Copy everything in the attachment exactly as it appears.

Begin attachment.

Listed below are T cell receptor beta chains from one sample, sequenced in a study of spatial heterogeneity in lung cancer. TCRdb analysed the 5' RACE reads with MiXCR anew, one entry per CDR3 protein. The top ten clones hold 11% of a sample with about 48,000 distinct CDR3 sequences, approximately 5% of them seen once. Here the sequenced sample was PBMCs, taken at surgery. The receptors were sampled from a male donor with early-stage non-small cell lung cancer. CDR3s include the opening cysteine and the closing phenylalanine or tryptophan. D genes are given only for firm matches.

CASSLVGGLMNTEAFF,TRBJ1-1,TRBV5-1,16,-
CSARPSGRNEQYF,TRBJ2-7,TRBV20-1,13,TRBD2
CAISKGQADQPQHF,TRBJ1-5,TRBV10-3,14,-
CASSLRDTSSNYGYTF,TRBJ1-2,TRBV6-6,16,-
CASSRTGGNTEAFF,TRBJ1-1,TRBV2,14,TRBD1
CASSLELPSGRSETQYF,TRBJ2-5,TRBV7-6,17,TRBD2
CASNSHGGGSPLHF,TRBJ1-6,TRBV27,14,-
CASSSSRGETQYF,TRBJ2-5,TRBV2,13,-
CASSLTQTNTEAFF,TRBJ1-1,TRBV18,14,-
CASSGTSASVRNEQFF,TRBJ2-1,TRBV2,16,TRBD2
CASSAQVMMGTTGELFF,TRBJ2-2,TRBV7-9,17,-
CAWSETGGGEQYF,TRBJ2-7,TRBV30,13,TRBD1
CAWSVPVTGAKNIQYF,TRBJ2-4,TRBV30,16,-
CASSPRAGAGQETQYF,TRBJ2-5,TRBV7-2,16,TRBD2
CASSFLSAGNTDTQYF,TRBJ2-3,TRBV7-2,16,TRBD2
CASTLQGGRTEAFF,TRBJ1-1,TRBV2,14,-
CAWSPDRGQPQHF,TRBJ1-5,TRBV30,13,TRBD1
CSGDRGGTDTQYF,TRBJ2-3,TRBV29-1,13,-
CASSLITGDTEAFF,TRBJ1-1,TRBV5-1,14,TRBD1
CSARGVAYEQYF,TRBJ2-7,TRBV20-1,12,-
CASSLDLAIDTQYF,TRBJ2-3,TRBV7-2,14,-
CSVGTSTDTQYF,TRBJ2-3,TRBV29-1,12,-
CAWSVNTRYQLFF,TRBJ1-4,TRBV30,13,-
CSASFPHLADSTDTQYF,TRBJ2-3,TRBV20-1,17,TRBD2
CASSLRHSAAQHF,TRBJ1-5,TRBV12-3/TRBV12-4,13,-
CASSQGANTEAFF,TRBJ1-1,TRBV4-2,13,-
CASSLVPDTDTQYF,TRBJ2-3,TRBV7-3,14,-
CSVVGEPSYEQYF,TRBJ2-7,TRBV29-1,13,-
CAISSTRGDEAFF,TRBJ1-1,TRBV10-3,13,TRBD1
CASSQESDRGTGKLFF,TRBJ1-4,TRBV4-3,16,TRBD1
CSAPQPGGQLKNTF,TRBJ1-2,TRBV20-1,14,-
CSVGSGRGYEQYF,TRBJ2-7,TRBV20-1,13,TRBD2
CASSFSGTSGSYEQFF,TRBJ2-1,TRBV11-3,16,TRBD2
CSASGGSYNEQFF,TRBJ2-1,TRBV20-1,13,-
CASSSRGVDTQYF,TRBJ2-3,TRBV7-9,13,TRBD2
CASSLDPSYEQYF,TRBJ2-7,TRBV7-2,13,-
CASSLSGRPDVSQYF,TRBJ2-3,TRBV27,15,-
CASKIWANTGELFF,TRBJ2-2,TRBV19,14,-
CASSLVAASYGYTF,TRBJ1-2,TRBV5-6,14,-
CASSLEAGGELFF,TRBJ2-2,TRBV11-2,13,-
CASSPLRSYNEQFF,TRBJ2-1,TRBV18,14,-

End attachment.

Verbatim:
Listed below are T cell receptor beta chains from one sample, sequenced in a study of spatial heterogeneity in lung cancer. TCRdb analysed the 5' RACE reads with MiXCR anew, one entry per CDR3 protein. The top ten clones hold 11% of a sample with about 48,000 distinct CDR3 sequences, approximately 5% of them seen once. Here the sequenced sample was PBMCs, taken at surgery. The receptors were sampled from a male donor with early-stage non-small cell lung cancer. CDR3s include the opening cysteine and the closing phenylalanine or tryptophan. D genes are given only for firm matches.

CASSLVGGLMNTEAFF,TRBJ1-1,TRBV5-1,16,-
CSARPSGRNEQYF,TRBJ2-7,TRBV20-1,13,TRBD2
CAISKGQADQPQHF,TRBJ1-5,TRBV10-3,14,-
CASSLRDTSSNYGYTF,TRBJ1-2,TRBV6-6,16,-
CASSRTGGNTEAFF,TRBJ1-1,TRBV2,14,TRBD1
CASSLELPSGRSETQYF,TRBJ2-5,TRBV7-6,17,TRBD2
CASNSHGGGSPLHF,TRBJ1-6,TRBV27,14,-
CASSSSRGETQYF,TRBJ2-5,TRBV2,13,-
CASSLTQTNTEAFF,TRBJ1-1,TRBV18,14,-
CASSGTSASVRNEQFF,TRBJ2-1,TRBV2,16,TRBD2
CASSAQVMMGTTGELFF,TRBJ2-2,TRBV7-9,17,-
CAWSETGGGEQYF,TRBJ2-7,TRBV30,13,TRBD1
CAWSVPVTGAKNIQYF,TRBJ2-4,TRBV30,16,-
CASSPRAGAGQETQYF,TRBJ2-5,TRBV7-2,16,TRBD2
CASSFLSAGNTDTQYF,TRBJ2-3,TRBV7-2,16,TRBD2
CASTLQGGRTEAFF,TRBJ1-1,TRBV2,14,-
CAWSPDRGQPQHF,TRBJ1-5,TRBV30,13,TRBD1
CSGDRGGTDTQYF,TRBJ2-3,TRBV29-1,13,-
CASSLITGDTEAFF,TRBJ1-1,TRBV5-1,14,TRBD1
CSARGVAYEQYF,TRBJ2-7,TRBV20-1,12,-
CASSLDLAIDTQYF,TRBJ2-3,TRBV7-2,14,-
CSVGTSTDTQYF,TRBJ2-3,TRBV29-1,12,-
CAWSVNTRYQLFF,TRBJ1-4,TRBV30,13,-
CSASFPHLADSTDTQYF,TRBJ2-3,TRBV20-1,17,TRBD2
CASSLRHSAAQHF,TRBJ1-5,TRBV12-3/TRBV12-4,13,-
CASSQGANTEAFF,TRBJ1-1,TRBV4-2,13,-
CASSLVPDTDTQYF,TRBJ2-3,TRBV7-3,14,-
CSVVGEPSYEQYF,TRBJ2-7,TRBV29-1,13,-
CAISSTRGDEAFF,TRBJ1-1,TRBV10-3,13,TRBD1
CASSQESDRGTGKLFF,TRBJ1-4,TRBV4-3,16,TRBD1
CSAPQPGGQLKNTF,TRBJ1-2,TRBV20-1,14,-
CSVGSGRGYEQYF,TRBJ2-7,TRBV20-1,13,TRBD2
CASSFSGTSGSYEQFF,TRBJ2-1,TRBV11-3,16,TRBD2
CSASGGSYNEQFF,TRBJ2-1,TRBV20-1,13,-
CASSSRGVDTQYF,TRBJ2-3,TRBV7-9,13,TRBD2
CASSLDPSYEQYF,TRBJ2-7,TRBV7-2,13,-
CASSLSGRPDVSQYF,TRBJ2-3,TRBV27,15,-
CASKIWANTGELFF,TRBJ2-2,TRBV19,14,-
CASSLVAASYGYTF,TRBJ1-2,TRBV5-6,14,-
CASSLEAGGELFF,TRBJ2-2,TRBV11-2,13,-
CASSPLRSYNEQFF,TRBJ2-1,TRBV18,14,-